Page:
The algorithm for 3DFGAT (the preferred option in the current version) is shown in Fig. 8. The reference state, xr, is set to the background, xb, which is then used to compute the innovations, d(t), computed at their appropriate times within the DA window. The control space perturbation, δχ is set to zero. d(t) and δχ enter the inner-loop minimisation (pink box), where the residuals, r(t), are computed. These are used in the calculation of ∇δχJo, where Jo is the observation term of the cost function. This is added with the background contribution, ∇δχJb, giving the total cost function gradient. This is used with a descent algorithm – in our case a conjugate gradient algorithm – which provides the increment, Δδχ. The switch is flipped (red arrow inside the pink box) so that the inner-loop procedure is repeated with the δχ that is updated with Δδχ. Once converged, the reference state is incremented by Uδχ. This ends the first outer-loop iteration. If further outer-loop iterations are required, the switch is flipped (red arrow outside of the pink box) so that the incremented xr is fed into the innovation calculation. The xr at the final outer loop is the analysis, xa.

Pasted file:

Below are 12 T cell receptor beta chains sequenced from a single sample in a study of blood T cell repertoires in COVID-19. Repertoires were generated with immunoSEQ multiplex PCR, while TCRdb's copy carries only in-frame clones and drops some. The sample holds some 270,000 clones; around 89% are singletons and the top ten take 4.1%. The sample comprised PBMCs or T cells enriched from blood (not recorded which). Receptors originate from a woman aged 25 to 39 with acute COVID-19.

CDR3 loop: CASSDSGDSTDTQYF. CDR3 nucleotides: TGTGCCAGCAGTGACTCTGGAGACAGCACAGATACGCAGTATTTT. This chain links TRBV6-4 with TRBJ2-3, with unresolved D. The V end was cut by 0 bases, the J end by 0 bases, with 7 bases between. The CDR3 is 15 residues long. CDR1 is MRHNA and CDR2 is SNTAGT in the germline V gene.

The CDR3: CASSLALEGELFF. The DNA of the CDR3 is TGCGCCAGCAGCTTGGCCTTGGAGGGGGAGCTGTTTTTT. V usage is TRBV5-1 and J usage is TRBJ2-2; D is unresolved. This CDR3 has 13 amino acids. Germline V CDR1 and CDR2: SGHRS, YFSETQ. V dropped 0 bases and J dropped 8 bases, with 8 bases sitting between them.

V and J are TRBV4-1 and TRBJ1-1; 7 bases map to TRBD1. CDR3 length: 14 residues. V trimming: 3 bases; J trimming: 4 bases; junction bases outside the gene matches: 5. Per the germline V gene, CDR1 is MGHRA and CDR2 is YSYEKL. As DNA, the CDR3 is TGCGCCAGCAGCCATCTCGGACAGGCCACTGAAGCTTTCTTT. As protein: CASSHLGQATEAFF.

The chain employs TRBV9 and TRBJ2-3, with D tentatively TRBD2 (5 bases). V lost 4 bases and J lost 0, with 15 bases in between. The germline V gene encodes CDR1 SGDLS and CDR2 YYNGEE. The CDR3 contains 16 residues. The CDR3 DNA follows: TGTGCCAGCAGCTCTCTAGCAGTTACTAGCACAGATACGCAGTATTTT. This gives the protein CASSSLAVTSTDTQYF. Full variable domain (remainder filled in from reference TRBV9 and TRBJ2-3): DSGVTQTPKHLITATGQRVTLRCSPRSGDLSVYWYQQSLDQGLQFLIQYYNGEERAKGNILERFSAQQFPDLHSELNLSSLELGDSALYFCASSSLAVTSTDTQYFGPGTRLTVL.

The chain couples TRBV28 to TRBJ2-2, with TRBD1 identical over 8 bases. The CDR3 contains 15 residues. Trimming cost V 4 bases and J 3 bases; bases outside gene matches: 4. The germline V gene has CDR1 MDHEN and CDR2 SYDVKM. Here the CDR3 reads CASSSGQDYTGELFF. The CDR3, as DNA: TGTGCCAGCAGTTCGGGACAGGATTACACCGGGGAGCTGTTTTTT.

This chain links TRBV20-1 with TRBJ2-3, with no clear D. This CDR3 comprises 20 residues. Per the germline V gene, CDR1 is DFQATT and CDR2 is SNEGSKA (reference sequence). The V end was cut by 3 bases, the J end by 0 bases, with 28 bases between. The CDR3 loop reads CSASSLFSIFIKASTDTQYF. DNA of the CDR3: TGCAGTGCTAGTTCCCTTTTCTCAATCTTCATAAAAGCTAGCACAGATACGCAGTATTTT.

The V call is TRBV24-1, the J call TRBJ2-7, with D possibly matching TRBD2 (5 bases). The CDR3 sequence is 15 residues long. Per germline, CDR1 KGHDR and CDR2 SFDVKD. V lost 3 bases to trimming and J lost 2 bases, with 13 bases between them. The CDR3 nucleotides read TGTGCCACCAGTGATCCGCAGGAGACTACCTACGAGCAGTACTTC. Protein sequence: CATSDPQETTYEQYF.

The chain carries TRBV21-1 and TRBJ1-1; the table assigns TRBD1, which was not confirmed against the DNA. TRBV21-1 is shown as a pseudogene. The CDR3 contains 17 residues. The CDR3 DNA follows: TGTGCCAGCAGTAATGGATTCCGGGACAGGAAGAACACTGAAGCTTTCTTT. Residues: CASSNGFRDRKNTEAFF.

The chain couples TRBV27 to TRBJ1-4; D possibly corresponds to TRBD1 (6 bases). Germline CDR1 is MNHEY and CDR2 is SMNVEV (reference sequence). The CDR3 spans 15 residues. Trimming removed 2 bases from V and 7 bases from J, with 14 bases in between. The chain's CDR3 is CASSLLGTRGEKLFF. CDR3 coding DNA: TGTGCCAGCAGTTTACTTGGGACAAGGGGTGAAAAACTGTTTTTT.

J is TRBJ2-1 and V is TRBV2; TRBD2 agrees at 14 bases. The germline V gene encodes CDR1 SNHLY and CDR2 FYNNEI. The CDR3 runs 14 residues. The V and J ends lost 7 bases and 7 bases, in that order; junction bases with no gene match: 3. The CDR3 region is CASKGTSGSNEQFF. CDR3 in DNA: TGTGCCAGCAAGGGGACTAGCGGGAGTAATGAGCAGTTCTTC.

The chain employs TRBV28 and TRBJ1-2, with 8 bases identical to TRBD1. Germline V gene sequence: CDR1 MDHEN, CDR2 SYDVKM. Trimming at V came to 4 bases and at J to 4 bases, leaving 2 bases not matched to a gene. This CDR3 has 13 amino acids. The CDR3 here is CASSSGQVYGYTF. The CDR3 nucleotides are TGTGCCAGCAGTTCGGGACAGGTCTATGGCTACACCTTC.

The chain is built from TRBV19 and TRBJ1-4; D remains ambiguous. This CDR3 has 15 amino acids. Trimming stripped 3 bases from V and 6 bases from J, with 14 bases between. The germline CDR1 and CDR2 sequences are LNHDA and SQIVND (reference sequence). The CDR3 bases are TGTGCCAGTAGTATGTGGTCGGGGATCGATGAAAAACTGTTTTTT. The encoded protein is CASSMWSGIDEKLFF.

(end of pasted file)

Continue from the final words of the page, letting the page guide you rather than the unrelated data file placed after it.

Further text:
In addition to the analysis, and the analysis increment, there are many diagnostic outputs from the DA, as detailed in GitHubDoc§4.9. This includes the reference states at each outer loop, the gradient ∇δxJo, the values of the cost function with iteration, and versions of the observations file with extra information. The last file is output for each outer loop and includes the model observation values computed from xr (the xr corresponding to the last outer loop is xa), the innovation, d(t), the residual r(t), and the gradient of the observation term in the cost function with respect to the model observation, . These diagnostics can be plotted using the Python program specified in GitHubDoc§4.9. A selection of example diagnostics is shown in Sect. 5 in connection with the study on the effect of the GB conditions in the CVT.